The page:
If you’ve already created a mobile app, then you or your team have at least some experience testing it for usability and functionality. At the bare minimum, you or your engineer ran scripts to check for bugs or blatant errors in your code.
But all too often, the buck stops there.
As a consumer, you’ve likely used an app that technically carried out its intended function but had a terrible user interface (UI). Perhaps you couldn’t find a button to move to the next page, images covered text, or form fields overlapped. You could use the app but the experience was subpar.
Visual testing is designed to prevent these types of errors with a goal of ensuring a pleasant and functional UI.
A few weeks ago, Square’s Android team shared that they look at quality assurance testing with lots of layers. Visual testing is just one layer we explore below.
Much like your other tests, visual testing is designed to catch bugs. Visual tests are different in that they focus specifically on visual components. They ensure things like buttons, text, images, etc. are the correct color, shape, size, and in the proper position. They also look for broken images, overlapping pieces that shouldn’t overlap, translations breaking the UI, etc.
Visual testing reviews responsive content at various screen sizes to ensure changes made on one screen won’t break in the next—that your app is responsive across mobile phones and tablets.
Visual testing becomes increasingly important with the more changes you make to your app. With every little tweak, more room for error (or side effects) is created within your UI. Although functional tests will check the usability of each of these components, they won’t test for their placement or physical appearance on the screen. Functional tests won’t tell you if everything looks nice.
While visual testing confirms whether or not the visual components of your app are placed the way they’re supposed to be, functional tests examine the usability of these items. For example, a visual test will ensure a button is in its proper place, and a functional test will ensure that button works and leads the user where they’re intended to go.
Taking another example, a passing functional test confirms if a form works properly—that each box allows for enough characters without breaking, every field is present, and users can submit their form without error. Whereas a passing visual test confirms that the field boxes don’t overlap, the entire form is displayed, and the submit button is in its proper place.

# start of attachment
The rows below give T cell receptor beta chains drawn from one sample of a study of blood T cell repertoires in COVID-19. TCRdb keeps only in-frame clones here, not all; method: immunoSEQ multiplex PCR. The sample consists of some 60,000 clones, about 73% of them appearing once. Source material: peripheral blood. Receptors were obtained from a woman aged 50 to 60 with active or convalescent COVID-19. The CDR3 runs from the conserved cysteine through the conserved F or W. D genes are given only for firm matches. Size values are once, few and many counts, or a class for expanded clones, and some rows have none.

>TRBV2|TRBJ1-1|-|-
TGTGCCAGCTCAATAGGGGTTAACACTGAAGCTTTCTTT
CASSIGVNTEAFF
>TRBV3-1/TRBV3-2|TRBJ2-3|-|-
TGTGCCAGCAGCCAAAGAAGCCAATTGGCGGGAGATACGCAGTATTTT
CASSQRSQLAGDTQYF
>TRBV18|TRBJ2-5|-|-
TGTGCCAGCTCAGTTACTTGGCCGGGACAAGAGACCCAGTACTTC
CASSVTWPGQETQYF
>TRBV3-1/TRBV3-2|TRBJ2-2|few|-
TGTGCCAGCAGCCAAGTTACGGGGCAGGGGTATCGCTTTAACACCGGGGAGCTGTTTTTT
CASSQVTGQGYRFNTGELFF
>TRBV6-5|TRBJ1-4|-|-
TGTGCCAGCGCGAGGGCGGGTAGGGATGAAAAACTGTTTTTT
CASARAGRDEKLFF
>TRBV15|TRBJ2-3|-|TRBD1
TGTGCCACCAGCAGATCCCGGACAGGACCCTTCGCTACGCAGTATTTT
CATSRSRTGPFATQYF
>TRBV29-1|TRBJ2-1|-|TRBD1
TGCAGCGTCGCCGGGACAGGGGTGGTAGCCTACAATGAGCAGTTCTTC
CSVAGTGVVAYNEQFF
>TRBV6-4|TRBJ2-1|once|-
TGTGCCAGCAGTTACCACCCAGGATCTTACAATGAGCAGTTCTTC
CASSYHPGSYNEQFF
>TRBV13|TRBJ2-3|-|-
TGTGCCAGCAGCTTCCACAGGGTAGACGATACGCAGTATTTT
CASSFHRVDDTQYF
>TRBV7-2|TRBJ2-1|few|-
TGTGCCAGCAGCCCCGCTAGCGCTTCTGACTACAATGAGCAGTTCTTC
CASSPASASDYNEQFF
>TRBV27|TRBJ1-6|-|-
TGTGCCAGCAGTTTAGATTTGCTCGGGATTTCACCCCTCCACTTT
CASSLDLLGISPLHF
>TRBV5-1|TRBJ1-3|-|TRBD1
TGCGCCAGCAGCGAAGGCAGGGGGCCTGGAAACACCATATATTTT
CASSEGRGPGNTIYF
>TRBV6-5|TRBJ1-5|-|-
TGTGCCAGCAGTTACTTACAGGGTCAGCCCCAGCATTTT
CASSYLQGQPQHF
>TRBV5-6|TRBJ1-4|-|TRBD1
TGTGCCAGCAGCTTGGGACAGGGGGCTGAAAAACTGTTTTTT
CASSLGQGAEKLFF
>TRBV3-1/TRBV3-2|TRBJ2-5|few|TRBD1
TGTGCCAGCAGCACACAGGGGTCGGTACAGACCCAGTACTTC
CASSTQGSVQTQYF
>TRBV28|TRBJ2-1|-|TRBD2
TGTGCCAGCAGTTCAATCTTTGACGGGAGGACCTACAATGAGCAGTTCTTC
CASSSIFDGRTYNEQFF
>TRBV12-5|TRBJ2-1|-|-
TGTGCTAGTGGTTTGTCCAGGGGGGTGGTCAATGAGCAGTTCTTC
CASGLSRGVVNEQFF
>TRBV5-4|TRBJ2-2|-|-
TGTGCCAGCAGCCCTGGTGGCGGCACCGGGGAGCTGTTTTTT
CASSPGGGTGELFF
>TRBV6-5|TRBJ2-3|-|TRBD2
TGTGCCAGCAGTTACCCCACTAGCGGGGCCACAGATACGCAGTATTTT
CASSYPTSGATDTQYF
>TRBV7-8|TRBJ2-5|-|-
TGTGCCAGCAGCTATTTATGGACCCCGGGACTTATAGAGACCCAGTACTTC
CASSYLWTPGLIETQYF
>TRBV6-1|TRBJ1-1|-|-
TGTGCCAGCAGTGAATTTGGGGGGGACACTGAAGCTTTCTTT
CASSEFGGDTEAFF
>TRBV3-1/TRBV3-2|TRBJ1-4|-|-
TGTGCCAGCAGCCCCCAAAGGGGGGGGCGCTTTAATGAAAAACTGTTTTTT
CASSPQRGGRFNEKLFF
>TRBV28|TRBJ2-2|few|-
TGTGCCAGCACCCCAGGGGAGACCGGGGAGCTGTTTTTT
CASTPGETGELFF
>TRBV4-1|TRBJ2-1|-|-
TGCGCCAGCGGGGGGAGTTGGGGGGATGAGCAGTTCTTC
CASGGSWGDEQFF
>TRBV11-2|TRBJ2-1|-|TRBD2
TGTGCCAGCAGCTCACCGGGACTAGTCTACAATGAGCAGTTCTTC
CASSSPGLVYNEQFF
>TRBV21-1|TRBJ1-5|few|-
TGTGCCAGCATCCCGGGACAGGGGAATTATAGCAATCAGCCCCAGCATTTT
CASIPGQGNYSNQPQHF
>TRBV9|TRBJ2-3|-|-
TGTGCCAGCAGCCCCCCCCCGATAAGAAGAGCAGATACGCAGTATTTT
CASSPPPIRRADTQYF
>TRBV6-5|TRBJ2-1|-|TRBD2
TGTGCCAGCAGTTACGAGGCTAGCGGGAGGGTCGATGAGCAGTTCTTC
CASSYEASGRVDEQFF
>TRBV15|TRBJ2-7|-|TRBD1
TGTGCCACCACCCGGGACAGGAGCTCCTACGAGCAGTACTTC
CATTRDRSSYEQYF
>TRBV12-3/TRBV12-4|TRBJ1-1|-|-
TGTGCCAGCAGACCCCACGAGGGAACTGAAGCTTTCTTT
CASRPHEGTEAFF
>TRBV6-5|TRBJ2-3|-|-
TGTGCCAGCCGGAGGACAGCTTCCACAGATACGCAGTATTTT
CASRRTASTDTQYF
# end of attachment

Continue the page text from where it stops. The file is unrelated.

Essentially, when a developer creates a functional and visual test, they write code that simulates real user actions. Examples include clicking a button or swiping to the next screen.
At relevant points in the user flow, you take a screenshot of what the screen looks like when a user takes a specific action. The scripted test uses the screenshots from the first test-run as a baseline to compare against a screenshot taken of that same screen or function with every change made to the code.
When a change is detected (i.e. someone has made a change to the code), another screenshot image is captured. The test then compares this image to the baseline screenshot to identify any visual changes, subtle or obvious. If differences are detected, the test fails.
When all the code has been tested, a report is automatically generated. Most automated testing tools will highlight any changes detected between the tests. The developer reviews all the new screenshots against the baseline and develops a hypothesis of what caused the difference.
If they think it was a bug, they’ll fix it then re-run the same tests. If the difference was caused by an intended change in the UI (i.e. you swapped out one screen for another), they’ll rewrite the test with a new baseline screenshot to compare against.
As you may have guessed, this process is a tedious one. Especially because maintaining these tests is crucial and just as time-consuming as setting them up. That’s why software companies have created automated visual testing” tools to manage and automate the visual testing process for you. Find how you can save yourself time and frustration with these tools below.
There are dozens of tools available for automating your visual tests. Popular ones include Applitools, DPXDT, and Percy.
If you’re looking for a 360-view of how your mobile app is functioning and displaying to users, give waldo a try. We’re an all-in-one mobile app QA tool. waldo.io tests the functionality and visual components of your app without needing SDKs or any scripts coded.
Record your app’s flow on your browser by uploading your app file (ipa/apk) and you’re ready to go. Anyone can do it! Also, there are no limits to how many tests you run or time spent on manual QA.